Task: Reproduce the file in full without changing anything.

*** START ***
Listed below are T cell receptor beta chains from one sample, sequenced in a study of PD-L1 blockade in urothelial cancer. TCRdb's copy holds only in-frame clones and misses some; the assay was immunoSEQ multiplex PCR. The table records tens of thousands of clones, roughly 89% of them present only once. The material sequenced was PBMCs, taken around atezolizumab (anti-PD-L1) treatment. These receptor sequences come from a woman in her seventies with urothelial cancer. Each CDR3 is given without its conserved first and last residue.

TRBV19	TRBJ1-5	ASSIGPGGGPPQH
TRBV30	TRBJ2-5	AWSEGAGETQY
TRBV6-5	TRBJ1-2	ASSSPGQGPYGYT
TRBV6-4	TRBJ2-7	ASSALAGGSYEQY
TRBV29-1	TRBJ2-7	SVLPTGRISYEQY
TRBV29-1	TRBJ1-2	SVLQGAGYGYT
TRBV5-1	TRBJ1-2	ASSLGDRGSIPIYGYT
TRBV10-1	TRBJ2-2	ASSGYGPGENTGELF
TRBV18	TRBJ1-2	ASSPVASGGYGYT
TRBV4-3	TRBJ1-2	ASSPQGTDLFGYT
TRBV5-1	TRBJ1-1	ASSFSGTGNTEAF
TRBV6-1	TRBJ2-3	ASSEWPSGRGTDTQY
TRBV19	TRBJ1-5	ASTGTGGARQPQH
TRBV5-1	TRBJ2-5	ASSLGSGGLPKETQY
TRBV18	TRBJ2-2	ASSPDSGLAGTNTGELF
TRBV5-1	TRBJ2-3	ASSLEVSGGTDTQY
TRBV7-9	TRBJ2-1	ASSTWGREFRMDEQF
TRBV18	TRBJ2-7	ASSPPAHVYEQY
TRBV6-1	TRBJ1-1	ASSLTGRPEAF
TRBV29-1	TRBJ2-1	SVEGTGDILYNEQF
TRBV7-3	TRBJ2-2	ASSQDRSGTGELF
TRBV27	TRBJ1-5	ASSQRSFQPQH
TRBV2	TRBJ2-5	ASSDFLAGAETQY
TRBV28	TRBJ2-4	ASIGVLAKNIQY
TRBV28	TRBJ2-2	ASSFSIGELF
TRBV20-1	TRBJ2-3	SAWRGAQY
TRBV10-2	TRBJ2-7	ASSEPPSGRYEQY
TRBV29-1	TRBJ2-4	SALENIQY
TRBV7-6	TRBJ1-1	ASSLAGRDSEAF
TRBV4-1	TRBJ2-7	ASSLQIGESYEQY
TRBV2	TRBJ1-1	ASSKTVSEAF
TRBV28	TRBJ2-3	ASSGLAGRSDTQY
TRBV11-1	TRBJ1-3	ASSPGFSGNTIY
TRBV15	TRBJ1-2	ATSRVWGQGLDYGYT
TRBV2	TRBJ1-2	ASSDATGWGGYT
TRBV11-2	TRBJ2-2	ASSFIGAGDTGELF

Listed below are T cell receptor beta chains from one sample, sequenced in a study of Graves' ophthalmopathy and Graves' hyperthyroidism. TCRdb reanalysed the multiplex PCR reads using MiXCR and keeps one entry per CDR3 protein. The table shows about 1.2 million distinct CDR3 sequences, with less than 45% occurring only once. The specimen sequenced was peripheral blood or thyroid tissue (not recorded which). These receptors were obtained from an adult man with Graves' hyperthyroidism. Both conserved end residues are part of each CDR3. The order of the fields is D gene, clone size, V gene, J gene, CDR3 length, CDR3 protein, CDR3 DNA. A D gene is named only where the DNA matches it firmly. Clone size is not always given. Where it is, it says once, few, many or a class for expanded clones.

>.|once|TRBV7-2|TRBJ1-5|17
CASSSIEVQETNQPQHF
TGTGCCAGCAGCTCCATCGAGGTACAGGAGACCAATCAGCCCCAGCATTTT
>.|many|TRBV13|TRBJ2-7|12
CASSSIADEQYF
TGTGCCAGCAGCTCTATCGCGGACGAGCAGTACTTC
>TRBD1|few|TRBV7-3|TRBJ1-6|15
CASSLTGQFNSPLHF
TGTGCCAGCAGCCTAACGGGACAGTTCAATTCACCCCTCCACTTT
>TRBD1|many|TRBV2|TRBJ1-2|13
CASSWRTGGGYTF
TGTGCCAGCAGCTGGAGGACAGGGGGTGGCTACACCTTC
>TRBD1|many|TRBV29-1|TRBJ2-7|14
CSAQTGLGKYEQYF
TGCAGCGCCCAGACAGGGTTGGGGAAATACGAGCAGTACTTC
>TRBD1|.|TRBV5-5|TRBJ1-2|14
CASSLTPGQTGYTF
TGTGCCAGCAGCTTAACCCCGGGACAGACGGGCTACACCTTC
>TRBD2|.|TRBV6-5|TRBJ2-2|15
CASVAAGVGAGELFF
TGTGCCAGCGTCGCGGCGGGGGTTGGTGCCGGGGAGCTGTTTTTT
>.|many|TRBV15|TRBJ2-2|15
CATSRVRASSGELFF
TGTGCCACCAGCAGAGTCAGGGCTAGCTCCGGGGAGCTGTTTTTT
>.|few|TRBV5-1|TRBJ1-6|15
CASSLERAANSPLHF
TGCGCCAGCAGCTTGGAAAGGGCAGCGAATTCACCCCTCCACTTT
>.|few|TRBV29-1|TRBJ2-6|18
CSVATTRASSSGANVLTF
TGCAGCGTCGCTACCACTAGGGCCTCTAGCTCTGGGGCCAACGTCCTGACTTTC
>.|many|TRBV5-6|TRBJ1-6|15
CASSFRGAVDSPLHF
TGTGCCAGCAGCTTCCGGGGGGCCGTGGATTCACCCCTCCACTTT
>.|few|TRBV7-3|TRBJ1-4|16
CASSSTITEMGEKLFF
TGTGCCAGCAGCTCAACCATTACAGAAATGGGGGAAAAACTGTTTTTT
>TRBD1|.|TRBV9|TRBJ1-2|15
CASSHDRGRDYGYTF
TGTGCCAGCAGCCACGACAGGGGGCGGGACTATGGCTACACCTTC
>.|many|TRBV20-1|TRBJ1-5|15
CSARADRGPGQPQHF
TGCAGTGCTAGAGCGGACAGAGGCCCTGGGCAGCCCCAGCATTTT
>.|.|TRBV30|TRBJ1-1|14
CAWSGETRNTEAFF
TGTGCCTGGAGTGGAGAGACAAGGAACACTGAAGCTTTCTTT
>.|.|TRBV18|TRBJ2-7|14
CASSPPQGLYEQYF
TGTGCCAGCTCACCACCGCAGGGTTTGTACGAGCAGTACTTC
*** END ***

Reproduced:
Listed below are T cell receptor beta chains from one sample, sequenced in a study of PD-L1 blockade in urothelial cancer. TCRdb's copy holds only in-frame clones and misses some; the assay was immunoSEQ multiplex PCR. The table records tens of thousands of clones, roughly 89% of them present only once. The material sequenced was PBMCs, taken around atezolizumab (anti-PD-L1) treatment. These receptor sequences come from a woman in her seventies with urothelial cancer. Each CDR3 is given without its conserved first and last residue.

TRBV19	TRBJ1-5	ASSIGPGGGPPQH
TRBV30	TRBJ2-5	AWSEGAGETQY
TRBV6-5	TRBJ1-2	ASSSPGQGPYGYT
TRBV6-4	TRBJ2-7	ASSALAGGSYEQY
TRBV29-1	TRBJ2-7	SVLPTGRISYEQY
TRBV29-1	TRBJ1-2	SVLQGAGYGYT
TRBV5-1	TRBJ1-2	ASSLGDRGSIPIYGYT
TRBV10-1	TRBJ2-2	ASSGYGPGENTGELF
TRBV18	TRBJ1-2	ASSPVASGGYGYT
TRBV4-3	TRBJ1-2	ASSPQGTDLFGYT
TRBV5-1	TRBJ1-1	ASSFSGTGNTEAF
TRBV6-1	TRBJ2-3	ASSEWPSGRGTDTQY
TRBV19	TRBJ1-5	ASTGTGGARQPQH
TRBV5-1	TRBJ2-5	ASSLGSGGLPKETQY
TRBV18	TRBJ2-2	ASSPDSGLAGTNTGELF
TRBV5-1	TRBJ2-3	ASSLEVSGGTDTQY
TRBV7-9	TRBJ2-1	ASSTWGREFRMDEQF
TRBV18	TRBJ2-7	ASSPPAHVYEQY
TRBV6-1	TRBJ1-1	ASSLTGRPEAF
TRBV29-1	TRBJ2-1	SVEGTGDILYNEQF
TRBV7-3	TRBJ2-2	ASSQDRSGTGELF
TRBV27	TRBJ1-5	ASSQRSFQPQH
TRBV2	TRBJ2-5	ASSDFLAGAETQY
TRBV28	TRBJ2-4	ASIGVLAKNIQY
TRBV28	TRBJ2-2	ASSFSIGELF
TRBV20-1	TRBJ2-3	SAWRGAQY
TRBV10-2	TRBJ2-7	ASSEPPSGRYEQY
TRBV29-1	TRBJ2-4	SALENIQY
TRBV7-6	TRBJ1-1	ASSLAGRDSEAF
TRBV4-1	TRBJ2-7	ASSLQIGESYEQY
TRBV2	TRBJ1-1	ASSKTVSEAF
TRBV28	TRBJ2-3	ASSGLAGRSDTQY
TRBV11-1	TRBJ1-3	ASSPGFSGNTIY
TRBV15	TRBJ1-2	ATSRVWGQGLDYGYT
TRBV2	TRBJ1-2	ASSDATGWGGYT
TRBV11-2	TRBJ2-2	ASSFIGAGDTGELF

Listed below are T cell receptor beta chains from one sample, sequenced in a study of Graves' ophthalmopathy and Graves' hyperthyroidism. TCRdb reanalysed the multiplex PCR reads using MiXCR and keeps one entry per CDR3 protein. The table shows about 1.2 million distinct CDR3 sequences, with less than 45% occurring only once. The specimen sequenced was peripheral blood or thyroid tissue (not recorded which). These receptors were obtained from an adult man with Graves' hyperthyroidism. Both conserved end residues are part of each CDR3. The order of the fields is D gene, clone size, V gene, J gene, CDR3 length, CDR3 protein, CDR3 DNA. A D gene is named only where the DNA matches it firmly. Clone size is not always given. Where it is, it says once, few, many or a class for expanded clones.

>.|once|TRBV7-2|TRBJ1-5|17
CASSSIEVQETNQPQHF
TGTGCCAGCAGCTCCATCGAGGTACAGGAGACCAATCAGCCCCAGCATTTT
>.|many|TRBV13|TRBJ2-7|12
CASSSIADEQYF
TGTGCCAGCAGCTCTATCGCGGACGAGCAGTACTTC
>TRBD1|few|TRBV7-3|TRBJ1-6|15
CASSLTGQFNSPLHF
TGTGCCAGCAGCCTAACGGGACAGTTCAATTCACCCCTCCACTTT
>TRBD1|many|TRBV2|TRBJ1-2|13
CASSWRTGGGYTF
TGTGCCAGCAGCTGGAGGACAGGGGGTGGCTACACCTTC
>TRBD1|many|TRBV29-1|TRBJ2-7|14
CSAQTGLGKYEQYF
TGCAGCGCCCAGACAGGGTTGGGGAAATACGAGCAGTACTTC
>TRBD1|.|TRBV5-5|TRBJ1-2|14
CASSLTPGQTGYTF
TGTGCCAGCAGCTTAACCCCGGGACAGACGGGCTACACCTTC
>TRBD2|.|TRBV6-5|TRBJ2-2|15
CASVAAGVGAGELFF
TGTGCCAGCGTCGCGGCGGGGGTTGGTGCCGGGGAGCTGTTTTTT
>.|many|TRBV15|TRBJ2-2|15
CATSRVRASSGELFF
TGTGCCACCAGCAGAGTCAGGGCTAGCTCCGGGGAGCTGTTTTTT
>.|few|TRBV5-1|TRBJ1-6|15
CASSLERAANSPLHF
TGCGCCAGCAGCTTGGAAAGGGCAGCGAATTCACCCCTCCACTTT
>.|few|TRBV29-1|TRBJ2-6|18
CSVATTRASSSGANVLTF
TGCAGCGTCGCTACCACTAGGGCCTCTAGCTCTGGGGCCAACGTCCTGACTTTC
>.|many|TRBV5-6|TRBJ1-6|15
CASSFRGAVDSPLHF
TGTGCCAGCAGCTTCCGGGGGGCCGTGGATTCACCCCTCCACTTT
>.|few|TRBV7-3|TRBJ1-4|16
CASSSTITEMGEKLFF
TGTGCCAGCAGCTCAACCATTACAGAAATGGGGGAAAAACTGTTTTTT
>TRBD1|.|TRBV9|TRBJ1-2|15
CASSHDRGRDYGYTF
TGTGCCAGCAGCCACGACAGGGGGCGGGACTATGGCTACACCTTC
>.|many|TRBV20-1|TRBJ1-5|15
CSARADRGPGQPQHF
TGCAGTGCTAGAGCGGACAGAGGCCCTGGGCAGCCCCAGCATTTT
>.|.|TRBV30|TRBJ1-1|14
CAWSGETRNTEAFF
TGTGCCTGGAGTGGAGAGACAAGGAACACTGAAGCTTTCTTT
>.|.|TRBV18|TRBJ2-7|14
CASSPPQGLYEQYF
TGTGCCAGCTCACCACCGCAGGGTTTGTACGAGCAGTACTTC